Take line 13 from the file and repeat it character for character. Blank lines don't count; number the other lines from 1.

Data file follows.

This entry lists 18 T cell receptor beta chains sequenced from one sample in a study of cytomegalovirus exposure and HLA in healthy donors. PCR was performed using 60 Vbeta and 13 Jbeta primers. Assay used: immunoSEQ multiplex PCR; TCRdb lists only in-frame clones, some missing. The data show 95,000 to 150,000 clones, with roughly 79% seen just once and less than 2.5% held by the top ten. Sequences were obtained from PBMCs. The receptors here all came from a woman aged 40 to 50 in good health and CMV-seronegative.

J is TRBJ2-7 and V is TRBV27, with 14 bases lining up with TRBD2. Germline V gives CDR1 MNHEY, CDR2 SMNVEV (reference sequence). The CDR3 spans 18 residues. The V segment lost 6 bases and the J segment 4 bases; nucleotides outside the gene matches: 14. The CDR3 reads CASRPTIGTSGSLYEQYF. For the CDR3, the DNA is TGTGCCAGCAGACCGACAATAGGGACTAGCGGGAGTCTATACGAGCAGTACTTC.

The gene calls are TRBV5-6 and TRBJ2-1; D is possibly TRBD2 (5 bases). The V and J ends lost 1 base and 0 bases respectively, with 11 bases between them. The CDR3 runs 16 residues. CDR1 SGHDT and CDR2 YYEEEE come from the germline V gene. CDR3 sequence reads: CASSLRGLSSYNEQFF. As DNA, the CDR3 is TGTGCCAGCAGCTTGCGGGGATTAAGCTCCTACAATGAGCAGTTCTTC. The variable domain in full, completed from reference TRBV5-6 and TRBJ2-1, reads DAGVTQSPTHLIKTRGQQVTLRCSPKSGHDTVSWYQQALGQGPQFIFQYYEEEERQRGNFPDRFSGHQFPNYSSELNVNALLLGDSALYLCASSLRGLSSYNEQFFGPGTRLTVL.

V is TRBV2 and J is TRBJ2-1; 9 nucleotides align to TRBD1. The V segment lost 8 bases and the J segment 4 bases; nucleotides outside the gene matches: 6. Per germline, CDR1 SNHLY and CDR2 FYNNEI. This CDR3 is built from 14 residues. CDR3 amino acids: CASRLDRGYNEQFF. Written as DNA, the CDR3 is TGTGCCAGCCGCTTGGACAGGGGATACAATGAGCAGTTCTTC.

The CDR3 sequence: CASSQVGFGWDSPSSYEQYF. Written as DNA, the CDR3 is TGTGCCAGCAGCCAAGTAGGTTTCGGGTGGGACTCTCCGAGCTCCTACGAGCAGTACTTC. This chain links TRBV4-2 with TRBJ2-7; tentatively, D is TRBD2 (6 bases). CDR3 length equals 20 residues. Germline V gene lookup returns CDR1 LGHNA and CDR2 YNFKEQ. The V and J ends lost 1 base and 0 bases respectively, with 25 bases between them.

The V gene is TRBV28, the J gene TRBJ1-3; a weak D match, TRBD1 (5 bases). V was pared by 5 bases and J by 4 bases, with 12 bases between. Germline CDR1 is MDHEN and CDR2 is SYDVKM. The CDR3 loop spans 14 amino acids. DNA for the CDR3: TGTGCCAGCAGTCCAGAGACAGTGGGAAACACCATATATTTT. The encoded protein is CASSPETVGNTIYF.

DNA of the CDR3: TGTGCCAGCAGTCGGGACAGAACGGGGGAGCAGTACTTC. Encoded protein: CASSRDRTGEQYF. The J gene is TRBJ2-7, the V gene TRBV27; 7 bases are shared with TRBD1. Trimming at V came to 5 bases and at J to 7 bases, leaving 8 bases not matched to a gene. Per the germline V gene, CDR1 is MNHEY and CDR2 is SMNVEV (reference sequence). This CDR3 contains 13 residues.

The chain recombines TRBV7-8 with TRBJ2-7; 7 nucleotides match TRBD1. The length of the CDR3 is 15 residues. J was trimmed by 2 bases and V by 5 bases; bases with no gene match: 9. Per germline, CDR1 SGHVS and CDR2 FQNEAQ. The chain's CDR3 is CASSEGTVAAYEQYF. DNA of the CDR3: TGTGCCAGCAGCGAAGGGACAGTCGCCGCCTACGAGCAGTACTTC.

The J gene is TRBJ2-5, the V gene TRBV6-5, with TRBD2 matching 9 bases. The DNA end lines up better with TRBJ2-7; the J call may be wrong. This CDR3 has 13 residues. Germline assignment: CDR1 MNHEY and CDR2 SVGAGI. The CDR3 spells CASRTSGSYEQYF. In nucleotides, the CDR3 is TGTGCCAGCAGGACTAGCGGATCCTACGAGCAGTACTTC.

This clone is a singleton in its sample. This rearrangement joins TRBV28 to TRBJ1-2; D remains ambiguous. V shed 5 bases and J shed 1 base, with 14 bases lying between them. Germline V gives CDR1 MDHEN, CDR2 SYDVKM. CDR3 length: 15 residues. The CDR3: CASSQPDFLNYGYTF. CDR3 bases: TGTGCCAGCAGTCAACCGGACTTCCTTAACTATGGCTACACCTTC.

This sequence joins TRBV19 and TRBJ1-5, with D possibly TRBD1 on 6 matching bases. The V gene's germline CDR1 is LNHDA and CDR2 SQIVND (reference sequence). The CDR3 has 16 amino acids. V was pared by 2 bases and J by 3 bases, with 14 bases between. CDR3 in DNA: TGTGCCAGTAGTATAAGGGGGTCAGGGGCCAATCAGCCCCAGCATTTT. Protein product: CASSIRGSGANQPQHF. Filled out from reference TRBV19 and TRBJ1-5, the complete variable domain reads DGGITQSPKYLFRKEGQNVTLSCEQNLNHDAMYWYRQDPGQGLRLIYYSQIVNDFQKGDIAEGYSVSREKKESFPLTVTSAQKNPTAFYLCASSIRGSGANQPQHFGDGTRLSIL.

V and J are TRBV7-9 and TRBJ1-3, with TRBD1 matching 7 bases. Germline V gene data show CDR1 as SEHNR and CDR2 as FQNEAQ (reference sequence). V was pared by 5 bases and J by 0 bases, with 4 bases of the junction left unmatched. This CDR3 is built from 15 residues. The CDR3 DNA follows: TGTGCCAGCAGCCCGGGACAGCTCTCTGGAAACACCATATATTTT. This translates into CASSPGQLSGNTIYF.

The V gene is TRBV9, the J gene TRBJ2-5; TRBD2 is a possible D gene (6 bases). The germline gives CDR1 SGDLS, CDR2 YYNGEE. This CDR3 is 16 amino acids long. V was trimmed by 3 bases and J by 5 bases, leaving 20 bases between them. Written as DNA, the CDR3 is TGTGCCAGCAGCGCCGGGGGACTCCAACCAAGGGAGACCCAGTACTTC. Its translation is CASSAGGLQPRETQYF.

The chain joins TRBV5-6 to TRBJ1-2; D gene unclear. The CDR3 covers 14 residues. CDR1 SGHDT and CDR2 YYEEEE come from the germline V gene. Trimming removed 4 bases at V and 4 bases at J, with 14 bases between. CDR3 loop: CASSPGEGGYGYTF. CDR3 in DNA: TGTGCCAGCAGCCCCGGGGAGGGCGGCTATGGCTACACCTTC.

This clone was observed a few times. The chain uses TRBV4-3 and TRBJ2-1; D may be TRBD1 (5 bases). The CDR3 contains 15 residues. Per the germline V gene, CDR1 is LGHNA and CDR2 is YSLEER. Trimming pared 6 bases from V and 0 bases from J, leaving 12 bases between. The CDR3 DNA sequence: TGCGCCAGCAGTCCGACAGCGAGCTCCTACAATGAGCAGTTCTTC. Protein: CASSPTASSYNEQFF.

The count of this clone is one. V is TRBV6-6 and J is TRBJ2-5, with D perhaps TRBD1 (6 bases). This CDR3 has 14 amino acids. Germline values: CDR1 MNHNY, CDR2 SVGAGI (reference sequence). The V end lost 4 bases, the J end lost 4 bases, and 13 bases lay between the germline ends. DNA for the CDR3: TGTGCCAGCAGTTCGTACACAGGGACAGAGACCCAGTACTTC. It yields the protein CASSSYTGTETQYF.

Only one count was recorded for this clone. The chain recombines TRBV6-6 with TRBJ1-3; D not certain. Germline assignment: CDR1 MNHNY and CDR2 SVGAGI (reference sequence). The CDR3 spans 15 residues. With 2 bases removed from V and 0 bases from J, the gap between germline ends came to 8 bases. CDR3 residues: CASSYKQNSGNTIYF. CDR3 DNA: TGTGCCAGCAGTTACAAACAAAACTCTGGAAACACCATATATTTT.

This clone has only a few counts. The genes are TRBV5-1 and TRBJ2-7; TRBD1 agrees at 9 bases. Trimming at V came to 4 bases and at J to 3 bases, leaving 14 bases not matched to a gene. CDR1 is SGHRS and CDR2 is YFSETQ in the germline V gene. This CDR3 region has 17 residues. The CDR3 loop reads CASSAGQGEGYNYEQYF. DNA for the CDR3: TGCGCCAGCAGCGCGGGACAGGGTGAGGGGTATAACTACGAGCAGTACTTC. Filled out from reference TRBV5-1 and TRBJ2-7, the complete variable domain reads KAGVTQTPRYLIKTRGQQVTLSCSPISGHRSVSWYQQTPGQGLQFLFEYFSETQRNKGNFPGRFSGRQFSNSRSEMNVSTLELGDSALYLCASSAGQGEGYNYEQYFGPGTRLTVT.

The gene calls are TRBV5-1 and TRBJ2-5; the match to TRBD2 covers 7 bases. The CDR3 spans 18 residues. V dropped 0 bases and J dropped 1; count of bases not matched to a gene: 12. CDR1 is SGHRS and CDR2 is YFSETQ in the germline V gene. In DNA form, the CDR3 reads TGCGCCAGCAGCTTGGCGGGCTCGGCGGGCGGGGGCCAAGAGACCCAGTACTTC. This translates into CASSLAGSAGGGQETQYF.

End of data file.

The V gene is TRBV9, the J gene TRBJ2-5; TRBD2 is a possible D gene (6 bases). The germline gives CDR1 SGDLS, CDR2 YYNGEE. This CDR3 is 16 amino acids long. V was trimmed by 3 bases and J by 5 bases, leaving 20 bases between them. Written as DNA, the CDR3 is TGTGCCAGCAGCGCCGGGGGACTCCAACCAAGGGAGACCCAGTACTTC. Its translation is CASSAGGLQPRETQYF.